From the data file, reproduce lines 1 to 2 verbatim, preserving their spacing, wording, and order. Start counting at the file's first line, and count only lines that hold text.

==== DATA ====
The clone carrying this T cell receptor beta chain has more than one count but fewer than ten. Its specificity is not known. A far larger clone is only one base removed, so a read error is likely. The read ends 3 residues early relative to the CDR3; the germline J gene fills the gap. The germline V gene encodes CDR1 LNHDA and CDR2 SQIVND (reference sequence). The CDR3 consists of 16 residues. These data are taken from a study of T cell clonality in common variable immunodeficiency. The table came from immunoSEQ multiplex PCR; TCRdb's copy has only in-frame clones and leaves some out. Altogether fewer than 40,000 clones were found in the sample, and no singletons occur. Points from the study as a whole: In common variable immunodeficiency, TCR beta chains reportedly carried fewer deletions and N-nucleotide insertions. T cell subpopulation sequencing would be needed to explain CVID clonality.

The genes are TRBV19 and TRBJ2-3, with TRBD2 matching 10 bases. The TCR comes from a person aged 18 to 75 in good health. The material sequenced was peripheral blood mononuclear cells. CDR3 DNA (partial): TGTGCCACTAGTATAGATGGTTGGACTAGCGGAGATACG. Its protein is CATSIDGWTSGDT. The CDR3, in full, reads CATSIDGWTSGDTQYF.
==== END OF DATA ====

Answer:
The clone carrying this T cell receptor beta chain has more than one count but fewer than ten. Its specificity is not known. A far larger clone is only one base removed, so a read error is likely. The read ends 3 residues early relative to the CDR3; the germline J gene fills the gap. The germline V gene encodes CDR1 LNHDA and CDR2 SQIVND (reference sequence). The CDR3 consists of 16 residues. These data are taken from a study of T cell clonality in common variable immunodeficiency. The table came from immunoSEQ multiplex PCR; TCRdb's copy has only in-frame clones and leaves some out. Altogether fewer than 40,000 clones were found in the sample, and no singletons occur. Points from the study as a whole: In common variable immunodeficiency, TCR beta chains reportedly carried fewer deletions and N-nucleotide insertions. T cell subpopulation sequencing would be needed to explain CVID clonality.

The genes are TRBV19 and TRBJ2-3, with TRBD2 matching 10 bases. The TCR comes from a person aged 18 to 75 in good health. The material sequenced was peripheral blood mononuclear cells. CDR3 DNA (partial): TGTGCCACTAGTATAGATGGTTGGACTAGCGGAGATACG. Its protein is CATSIDGWTSGDT. The CDR3, in full, reads CATSIDGWTSGDTQYF.